Sixteen-year-old Lucy Oldfield has taken her love for cattle station life and used it to spur her on while competing in barrel races on her beloved Quarter Horse Peptos Royale Comanchee ‘Roy’.
Before returning home to the family farm at Allendale North, Lucy lived on the family cattle station, Wandsworth, Longreach, Qld.
Home to 4000 head of Santa Gertrudis cattle, Lucy said her love for horses began while living on the station and learning the craft of horsemanship from her father, Richard.
“Dad always broke in horses and I have been riding horses since I was a toddler – Dad taught me what I know,” she said.
“I started gymkhana, speed pattern racing, just for fun in Qld when I was eight and when we returned to SA, we bought some competitive horses and began racing about six years ago.
“Barrel racing is basically just a clover leaf pattern with drums and you have to cross the track in a certain way in the fastest time.”
After competing in events on the SA Barrel Racing Association and Australian Barrel Horse Association's calendar, Lucy won her way to a spot on state team to attend the ABHA’s national finals at Tamworth in September.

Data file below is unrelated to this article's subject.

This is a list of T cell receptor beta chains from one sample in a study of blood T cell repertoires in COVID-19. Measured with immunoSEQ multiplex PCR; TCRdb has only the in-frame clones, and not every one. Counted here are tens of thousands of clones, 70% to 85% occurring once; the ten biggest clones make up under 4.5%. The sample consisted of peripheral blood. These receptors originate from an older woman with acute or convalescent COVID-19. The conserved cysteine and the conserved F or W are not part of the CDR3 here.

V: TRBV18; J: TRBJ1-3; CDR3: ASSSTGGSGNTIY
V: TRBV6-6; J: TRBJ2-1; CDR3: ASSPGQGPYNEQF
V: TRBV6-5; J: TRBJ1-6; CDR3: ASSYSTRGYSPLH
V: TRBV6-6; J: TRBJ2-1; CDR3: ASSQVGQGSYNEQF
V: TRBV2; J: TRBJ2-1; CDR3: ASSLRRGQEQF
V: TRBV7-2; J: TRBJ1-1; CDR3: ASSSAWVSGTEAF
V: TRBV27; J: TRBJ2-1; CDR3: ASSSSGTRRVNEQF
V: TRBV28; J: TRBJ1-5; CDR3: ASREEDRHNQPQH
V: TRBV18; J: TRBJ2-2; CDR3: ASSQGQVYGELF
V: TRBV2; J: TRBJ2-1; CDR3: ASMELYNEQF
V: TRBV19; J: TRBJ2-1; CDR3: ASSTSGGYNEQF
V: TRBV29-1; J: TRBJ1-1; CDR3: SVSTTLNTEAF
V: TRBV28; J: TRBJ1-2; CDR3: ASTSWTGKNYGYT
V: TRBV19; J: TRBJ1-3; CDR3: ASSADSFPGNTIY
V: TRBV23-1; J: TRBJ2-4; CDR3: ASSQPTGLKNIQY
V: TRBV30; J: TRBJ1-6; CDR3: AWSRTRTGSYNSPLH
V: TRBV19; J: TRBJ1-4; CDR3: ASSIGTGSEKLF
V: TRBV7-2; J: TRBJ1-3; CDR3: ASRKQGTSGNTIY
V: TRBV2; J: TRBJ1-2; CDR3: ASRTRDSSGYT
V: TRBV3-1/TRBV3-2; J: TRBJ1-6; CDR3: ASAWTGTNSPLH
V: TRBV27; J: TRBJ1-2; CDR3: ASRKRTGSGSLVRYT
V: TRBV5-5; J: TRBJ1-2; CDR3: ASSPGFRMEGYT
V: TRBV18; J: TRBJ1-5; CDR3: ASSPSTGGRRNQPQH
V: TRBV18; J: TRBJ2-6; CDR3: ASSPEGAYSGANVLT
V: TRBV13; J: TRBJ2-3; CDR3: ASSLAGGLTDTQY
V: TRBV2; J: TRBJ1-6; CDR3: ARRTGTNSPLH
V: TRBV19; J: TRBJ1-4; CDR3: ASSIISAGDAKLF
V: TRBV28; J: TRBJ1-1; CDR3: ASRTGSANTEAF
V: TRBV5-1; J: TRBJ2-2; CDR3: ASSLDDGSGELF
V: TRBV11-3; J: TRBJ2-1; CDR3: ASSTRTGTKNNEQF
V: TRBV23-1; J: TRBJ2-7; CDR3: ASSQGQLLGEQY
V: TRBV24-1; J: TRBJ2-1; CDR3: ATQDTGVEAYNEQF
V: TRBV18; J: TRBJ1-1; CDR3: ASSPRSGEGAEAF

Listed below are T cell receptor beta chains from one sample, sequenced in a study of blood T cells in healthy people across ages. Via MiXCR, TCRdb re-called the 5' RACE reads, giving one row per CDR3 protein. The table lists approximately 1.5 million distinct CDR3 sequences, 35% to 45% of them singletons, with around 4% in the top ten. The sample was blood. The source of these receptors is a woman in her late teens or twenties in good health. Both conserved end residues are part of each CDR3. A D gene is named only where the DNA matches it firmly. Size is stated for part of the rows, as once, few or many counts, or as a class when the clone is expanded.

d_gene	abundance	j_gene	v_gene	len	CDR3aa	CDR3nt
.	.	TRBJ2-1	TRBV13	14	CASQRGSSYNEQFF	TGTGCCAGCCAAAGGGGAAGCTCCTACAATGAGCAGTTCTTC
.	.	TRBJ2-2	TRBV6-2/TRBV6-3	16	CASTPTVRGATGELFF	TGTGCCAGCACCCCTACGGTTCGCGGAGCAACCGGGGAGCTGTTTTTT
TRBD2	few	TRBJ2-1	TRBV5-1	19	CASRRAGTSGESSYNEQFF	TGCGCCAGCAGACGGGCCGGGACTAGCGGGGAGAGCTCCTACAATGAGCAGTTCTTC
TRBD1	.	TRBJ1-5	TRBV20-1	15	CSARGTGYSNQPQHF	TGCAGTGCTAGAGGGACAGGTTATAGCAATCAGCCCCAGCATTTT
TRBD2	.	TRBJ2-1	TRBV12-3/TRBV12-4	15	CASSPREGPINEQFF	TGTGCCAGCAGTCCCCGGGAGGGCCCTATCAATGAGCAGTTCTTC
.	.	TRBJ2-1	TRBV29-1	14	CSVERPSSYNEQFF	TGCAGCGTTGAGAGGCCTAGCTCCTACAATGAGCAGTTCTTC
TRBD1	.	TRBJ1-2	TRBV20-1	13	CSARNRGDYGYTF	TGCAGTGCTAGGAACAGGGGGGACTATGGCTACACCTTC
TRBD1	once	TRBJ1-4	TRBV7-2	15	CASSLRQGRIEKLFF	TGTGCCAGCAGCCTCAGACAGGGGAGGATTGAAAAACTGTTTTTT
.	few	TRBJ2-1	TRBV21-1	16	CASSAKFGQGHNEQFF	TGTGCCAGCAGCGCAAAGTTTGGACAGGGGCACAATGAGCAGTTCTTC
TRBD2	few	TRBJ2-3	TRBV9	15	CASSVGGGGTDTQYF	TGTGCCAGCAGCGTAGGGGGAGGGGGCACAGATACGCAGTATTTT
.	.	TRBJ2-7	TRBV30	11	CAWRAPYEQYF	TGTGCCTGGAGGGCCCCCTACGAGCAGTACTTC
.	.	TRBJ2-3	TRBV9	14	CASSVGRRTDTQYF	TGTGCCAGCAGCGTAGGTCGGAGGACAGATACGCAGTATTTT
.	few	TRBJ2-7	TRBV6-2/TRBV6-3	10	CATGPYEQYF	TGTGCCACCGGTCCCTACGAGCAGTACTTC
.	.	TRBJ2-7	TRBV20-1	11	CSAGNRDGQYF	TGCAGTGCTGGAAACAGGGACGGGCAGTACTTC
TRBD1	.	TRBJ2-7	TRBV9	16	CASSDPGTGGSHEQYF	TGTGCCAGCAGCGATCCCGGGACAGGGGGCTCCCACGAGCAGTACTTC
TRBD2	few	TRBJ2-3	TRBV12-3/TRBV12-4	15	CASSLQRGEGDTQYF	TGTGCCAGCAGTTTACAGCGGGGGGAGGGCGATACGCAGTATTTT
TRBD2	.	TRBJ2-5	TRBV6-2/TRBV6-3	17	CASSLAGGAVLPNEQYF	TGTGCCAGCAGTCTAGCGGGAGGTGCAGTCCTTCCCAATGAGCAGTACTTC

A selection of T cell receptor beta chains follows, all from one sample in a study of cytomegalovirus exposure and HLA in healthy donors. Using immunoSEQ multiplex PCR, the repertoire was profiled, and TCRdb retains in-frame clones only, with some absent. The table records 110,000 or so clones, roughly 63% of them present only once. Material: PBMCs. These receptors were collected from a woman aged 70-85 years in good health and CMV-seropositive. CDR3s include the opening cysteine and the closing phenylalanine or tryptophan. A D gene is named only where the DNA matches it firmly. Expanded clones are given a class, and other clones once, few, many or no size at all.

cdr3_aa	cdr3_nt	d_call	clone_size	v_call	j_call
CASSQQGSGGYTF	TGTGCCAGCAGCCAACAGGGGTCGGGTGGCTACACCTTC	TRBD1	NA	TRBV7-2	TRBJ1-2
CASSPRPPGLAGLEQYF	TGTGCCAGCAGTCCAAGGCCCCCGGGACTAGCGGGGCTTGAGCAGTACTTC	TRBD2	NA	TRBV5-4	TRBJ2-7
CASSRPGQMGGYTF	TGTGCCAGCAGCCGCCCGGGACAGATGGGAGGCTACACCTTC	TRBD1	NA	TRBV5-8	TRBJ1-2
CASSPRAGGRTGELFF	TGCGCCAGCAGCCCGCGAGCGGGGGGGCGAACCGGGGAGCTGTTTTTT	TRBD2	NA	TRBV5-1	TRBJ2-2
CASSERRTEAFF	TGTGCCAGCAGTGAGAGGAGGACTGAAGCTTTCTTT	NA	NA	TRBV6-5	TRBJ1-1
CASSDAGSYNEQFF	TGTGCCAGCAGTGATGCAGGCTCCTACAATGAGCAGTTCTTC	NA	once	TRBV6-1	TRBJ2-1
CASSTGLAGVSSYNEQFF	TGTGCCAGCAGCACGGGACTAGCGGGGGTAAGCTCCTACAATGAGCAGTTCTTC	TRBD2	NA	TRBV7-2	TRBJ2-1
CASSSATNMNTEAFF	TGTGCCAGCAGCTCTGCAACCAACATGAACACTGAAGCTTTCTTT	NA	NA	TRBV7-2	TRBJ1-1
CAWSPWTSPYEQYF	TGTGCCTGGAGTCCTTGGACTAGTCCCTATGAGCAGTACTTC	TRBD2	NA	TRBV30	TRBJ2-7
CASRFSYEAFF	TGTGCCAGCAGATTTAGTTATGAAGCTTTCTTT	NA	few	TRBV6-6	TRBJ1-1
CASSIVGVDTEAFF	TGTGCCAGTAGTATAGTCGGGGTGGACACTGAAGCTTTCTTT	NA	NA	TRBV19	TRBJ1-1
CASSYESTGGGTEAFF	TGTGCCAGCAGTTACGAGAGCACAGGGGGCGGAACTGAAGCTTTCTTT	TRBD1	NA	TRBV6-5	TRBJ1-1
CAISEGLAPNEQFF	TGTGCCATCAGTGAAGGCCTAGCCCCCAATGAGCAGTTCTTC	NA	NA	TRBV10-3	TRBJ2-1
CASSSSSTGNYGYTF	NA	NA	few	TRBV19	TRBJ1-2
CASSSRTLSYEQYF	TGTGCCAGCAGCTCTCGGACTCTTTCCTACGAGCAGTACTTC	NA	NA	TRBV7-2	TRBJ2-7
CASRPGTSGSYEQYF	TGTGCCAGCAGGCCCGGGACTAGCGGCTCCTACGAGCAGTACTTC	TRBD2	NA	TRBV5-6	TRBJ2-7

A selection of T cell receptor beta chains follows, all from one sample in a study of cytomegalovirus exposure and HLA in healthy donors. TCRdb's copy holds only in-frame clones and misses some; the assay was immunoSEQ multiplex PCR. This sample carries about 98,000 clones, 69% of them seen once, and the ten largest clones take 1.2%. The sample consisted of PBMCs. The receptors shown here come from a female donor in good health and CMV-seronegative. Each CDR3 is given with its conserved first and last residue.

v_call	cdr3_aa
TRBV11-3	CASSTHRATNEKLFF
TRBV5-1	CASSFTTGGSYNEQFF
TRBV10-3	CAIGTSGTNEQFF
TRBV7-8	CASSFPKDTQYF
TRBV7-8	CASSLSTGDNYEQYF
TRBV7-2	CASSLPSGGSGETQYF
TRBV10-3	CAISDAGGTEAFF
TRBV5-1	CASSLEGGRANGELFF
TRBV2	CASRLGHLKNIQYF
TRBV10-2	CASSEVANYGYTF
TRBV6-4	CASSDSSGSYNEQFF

“In SA we have about one barrel racing event each month and about five rodeos across the state each year too,” she said.
“I enjoy meeting the people involved and the connection that grows with your horse.
“Every time you compete you improve.”
More than 700 eager barrel racers from across the country competed at the national event, including seven SA representatives.
Lucy raced twice in the five-day event, to be eventually placed second for the SA division after placing sixth in her national division.
In just her first national competition, Lucy recorded a time of 19.8 seconds in the full course race.
The key is not to just ride really fast, it is about timing and learning to guide your horse into the barrel turns.
“It really was amazing – being able to see the incredible facilities was fantastic,” she said.
“I learnt a lot about teamwork with my horse too, because you have to build a trustworthy relationship with them.”
For her success at the national event, Lucy won a bag of horse feed, a saddlery voucher and a cheque for $150.
“The key is not to just ride really fast, it is about timing and learning to guide your horse into the barrel turns,” Lucy said.
“I like to reach the first barrel really fast but at the right time you need to pull the horse back or else they will not make the turn,” she said.
Lucy has continued her success since she arrived home and came second in the open class at the Marrabel rodeo last weekend.
If Lucy continues to perform well at events she could qualify for the world barrel racing competition, which will be held in the United States next year.
“Hopefully I will work on station one day and l can utilise the foundations of horse work I have learnt,” Lucy said.